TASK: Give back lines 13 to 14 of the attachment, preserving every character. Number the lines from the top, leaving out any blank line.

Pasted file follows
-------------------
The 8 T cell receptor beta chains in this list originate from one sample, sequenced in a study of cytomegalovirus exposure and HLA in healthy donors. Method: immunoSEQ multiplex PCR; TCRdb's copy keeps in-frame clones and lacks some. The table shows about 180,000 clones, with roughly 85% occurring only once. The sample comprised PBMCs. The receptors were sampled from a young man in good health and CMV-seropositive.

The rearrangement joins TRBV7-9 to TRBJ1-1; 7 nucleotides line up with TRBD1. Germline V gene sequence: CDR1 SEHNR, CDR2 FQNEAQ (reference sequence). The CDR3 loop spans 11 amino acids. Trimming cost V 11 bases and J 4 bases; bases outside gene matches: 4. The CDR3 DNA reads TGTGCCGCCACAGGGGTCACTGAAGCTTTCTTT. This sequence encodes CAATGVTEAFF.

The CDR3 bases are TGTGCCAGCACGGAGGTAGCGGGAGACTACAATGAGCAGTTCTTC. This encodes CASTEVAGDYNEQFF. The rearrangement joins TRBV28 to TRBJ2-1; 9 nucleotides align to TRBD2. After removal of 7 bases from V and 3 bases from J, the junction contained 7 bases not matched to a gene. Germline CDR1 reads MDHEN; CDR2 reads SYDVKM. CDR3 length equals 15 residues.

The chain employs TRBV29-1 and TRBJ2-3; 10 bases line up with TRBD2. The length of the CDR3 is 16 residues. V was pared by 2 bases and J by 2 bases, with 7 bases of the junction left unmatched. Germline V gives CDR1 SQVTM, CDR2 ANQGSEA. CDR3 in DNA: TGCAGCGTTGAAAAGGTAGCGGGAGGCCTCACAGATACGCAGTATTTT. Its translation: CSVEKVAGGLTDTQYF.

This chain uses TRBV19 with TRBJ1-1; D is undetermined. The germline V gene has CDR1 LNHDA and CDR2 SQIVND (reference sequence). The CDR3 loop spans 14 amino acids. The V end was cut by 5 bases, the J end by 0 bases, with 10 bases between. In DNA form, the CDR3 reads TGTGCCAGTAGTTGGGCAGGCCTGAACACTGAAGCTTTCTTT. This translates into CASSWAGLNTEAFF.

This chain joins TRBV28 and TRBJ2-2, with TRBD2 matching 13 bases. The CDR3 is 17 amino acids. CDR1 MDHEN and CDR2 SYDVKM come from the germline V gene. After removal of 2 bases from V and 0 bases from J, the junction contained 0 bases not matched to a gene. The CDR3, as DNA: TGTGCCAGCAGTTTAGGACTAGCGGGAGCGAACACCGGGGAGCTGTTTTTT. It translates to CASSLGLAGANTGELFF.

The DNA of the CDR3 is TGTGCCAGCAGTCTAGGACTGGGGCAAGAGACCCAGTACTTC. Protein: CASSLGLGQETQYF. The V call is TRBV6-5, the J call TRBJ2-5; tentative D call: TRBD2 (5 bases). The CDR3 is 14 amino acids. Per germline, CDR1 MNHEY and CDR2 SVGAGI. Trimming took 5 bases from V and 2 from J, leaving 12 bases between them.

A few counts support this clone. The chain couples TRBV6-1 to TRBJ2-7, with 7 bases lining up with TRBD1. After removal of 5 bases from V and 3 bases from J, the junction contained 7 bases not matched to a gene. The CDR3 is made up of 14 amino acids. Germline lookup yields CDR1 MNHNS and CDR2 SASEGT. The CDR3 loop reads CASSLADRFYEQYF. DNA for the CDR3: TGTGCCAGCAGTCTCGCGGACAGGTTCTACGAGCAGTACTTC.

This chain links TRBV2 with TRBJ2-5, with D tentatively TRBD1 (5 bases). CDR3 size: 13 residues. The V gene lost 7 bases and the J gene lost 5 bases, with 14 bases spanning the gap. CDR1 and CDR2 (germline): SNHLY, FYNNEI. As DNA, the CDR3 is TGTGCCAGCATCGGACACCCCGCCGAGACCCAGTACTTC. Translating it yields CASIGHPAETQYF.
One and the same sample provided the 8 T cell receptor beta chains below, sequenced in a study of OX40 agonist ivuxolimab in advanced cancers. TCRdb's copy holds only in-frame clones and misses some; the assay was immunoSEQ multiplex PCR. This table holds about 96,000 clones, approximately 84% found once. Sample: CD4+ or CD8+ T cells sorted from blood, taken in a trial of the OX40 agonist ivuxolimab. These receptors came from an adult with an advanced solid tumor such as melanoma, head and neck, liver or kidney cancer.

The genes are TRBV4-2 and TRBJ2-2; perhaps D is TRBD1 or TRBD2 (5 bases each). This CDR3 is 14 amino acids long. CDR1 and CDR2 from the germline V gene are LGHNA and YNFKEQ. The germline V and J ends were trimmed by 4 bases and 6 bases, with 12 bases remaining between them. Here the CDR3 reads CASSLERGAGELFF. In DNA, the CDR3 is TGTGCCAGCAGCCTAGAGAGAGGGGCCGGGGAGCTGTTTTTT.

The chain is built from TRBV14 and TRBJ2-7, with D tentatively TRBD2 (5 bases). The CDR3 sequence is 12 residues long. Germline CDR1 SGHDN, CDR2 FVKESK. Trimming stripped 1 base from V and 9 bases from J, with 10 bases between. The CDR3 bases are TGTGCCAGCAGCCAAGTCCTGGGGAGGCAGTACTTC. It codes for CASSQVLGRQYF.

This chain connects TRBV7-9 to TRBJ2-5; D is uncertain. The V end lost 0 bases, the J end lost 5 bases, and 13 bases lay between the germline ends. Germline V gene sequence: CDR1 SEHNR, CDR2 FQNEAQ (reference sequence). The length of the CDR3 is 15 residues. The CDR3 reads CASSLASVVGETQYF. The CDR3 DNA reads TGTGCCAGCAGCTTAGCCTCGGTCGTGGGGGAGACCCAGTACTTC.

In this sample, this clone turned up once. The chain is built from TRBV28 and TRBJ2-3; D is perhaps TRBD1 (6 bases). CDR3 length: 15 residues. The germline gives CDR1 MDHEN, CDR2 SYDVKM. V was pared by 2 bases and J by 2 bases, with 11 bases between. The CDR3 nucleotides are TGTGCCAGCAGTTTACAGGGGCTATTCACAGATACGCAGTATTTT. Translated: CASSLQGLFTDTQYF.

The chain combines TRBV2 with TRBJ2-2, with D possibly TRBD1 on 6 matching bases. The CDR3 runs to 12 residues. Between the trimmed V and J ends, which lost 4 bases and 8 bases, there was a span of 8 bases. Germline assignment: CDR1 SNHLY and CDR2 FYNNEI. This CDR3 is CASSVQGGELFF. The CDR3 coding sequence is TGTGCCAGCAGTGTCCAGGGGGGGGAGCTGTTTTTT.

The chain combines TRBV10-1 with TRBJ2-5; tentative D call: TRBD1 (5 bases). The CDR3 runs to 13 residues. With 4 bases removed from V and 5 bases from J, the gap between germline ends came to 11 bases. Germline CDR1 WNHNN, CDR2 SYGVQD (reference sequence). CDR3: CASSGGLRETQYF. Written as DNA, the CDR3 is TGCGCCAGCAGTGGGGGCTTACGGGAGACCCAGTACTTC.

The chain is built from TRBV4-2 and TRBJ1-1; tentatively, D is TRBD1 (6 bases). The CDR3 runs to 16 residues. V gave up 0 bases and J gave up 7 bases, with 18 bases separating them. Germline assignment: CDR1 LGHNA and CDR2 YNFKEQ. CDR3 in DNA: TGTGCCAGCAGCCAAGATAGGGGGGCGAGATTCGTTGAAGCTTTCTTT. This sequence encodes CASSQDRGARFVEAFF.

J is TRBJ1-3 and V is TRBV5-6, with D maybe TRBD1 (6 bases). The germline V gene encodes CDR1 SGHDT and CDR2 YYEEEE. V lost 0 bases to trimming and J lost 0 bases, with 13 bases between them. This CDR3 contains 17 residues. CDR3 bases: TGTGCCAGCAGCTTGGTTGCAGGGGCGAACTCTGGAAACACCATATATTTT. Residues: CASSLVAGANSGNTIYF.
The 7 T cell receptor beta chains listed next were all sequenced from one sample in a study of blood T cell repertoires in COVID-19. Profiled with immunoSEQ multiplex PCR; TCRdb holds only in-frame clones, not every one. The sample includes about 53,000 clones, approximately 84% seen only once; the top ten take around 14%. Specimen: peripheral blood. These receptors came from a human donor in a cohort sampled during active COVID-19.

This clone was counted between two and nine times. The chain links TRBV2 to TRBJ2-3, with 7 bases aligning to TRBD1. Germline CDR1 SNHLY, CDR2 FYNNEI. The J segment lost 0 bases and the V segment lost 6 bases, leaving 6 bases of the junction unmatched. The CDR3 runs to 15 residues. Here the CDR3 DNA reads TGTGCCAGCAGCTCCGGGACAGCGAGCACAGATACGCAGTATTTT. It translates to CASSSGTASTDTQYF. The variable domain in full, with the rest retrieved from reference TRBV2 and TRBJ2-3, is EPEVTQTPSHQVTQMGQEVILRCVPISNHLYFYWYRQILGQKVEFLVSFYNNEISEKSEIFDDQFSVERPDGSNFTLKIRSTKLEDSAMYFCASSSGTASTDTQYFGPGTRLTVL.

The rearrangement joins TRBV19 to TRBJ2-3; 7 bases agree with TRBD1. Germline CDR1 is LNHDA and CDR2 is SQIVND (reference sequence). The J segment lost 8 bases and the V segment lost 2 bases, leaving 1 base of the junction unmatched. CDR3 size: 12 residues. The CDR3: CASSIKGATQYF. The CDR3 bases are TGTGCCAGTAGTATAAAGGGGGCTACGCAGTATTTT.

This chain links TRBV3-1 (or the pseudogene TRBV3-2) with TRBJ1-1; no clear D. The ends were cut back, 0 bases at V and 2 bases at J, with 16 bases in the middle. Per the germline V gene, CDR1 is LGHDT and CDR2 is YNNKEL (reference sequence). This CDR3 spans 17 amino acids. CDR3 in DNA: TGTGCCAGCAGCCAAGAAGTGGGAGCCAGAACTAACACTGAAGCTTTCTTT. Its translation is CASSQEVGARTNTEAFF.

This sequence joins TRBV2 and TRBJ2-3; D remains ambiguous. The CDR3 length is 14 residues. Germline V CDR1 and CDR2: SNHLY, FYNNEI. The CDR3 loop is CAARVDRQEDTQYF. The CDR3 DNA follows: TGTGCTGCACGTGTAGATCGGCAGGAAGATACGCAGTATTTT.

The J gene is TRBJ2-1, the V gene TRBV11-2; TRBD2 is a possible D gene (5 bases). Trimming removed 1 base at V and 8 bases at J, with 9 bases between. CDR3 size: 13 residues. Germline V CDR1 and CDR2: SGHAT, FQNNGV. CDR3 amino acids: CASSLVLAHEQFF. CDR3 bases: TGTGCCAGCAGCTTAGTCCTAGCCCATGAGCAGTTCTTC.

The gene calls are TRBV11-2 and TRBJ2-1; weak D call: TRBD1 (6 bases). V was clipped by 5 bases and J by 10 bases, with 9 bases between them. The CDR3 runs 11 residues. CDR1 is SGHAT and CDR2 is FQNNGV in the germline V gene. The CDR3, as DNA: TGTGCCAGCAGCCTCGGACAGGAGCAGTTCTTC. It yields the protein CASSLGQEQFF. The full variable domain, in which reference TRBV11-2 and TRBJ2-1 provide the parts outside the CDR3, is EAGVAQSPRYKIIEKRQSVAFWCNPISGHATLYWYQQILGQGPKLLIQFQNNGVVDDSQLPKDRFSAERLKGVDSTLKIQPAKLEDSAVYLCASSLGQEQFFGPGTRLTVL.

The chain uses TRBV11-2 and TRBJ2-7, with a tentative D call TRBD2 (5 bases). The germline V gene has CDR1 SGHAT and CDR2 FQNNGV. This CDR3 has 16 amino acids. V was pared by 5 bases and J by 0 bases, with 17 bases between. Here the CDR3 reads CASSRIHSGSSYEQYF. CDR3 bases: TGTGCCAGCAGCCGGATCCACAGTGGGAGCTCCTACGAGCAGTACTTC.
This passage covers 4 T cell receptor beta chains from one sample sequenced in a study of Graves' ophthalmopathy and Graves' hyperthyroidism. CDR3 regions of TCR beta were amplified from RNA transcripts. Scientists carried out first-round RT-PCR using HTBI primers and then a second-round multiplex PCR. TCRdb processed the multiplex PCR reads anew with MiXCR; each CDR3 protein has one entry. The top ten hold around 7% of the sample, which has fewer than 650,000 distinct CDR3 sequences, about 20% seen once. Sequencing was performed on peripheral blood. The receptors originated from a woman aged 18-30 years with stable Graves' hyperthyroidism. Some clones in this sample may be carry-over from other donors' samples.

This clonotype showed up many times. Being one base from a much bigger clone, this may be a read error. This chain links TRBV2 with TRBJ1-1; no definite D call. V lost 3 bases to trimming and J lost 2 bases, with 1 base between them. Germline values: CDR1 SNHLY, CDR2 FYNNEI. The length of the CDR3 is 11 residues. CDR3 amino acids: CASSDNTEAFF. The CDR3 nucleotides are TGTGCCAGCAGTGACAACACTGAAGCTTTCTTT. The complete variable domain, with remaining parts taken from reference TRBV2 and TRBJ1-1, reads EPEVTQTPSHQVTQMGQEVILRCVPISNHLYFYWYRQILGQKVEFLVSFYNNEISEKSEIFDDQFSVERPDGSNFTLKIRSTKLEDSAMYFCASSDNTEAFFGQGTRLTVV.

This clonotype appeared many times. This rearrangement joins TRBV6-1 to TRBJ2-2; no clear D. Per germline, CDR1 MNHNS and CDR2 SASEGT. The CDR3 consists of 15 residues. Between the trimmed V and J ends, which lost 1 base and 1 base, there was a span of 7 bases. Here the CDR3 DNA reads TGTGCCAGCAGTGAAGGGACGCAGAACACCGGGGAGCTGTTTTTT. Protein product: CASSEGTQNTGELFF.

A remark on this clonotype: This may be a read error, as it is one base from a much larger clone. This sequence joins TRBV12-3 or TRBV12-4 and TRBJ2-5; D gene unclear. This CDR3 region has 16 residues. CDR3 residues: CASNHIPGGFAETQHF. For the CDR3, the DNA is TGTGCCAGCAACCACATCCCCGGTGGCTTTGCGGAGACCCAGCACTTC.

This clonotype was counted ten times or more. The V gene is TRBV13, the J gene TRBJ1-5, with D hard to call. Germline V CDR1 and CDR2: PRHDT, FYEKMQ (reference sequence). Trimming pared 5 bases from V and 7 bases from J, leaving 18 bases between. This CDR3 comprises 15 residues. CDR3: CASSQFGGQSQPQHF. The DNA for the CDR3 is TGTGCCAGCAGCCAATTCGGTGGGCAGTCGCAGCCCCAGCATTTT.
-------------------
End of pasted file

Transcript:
This chain connects TRBV7-9 to TRBJ2-5; D is uncertain. The V end lost 0 bases, the J end lost 5 bases, and 13 bases lay between the germline ends. Germline V gene sequence: CDR1 SEHNR, CDR2 FQNEAQ (reference sequence). The length of the CDR3 is 15 residues. The CDR3 reads CASSLASVVGETQYF. The CDR3 DNA reads TGTGCCAGCAGCTTAGCCTCGGTCGTGGGGGAGACCCAGTACTTC.

In this sample, this clone turned up once. The chain is built from TRBV28 and TRBJ2-3; D is perhaps TRBD1 (6 bases). CDR3 length: 15 residues. The germline gives CDR1 MDHEN, CDR2 SYDVKM. V was pared by 2 bases and J by 2 bases, with 11 bases between. The CDR3 nucleotides are TGTGCCAGCAGTTTACAGGGGCTATTCACAGATACGCAGTATTTT. Translated: CASSLQGLFTDTQYF.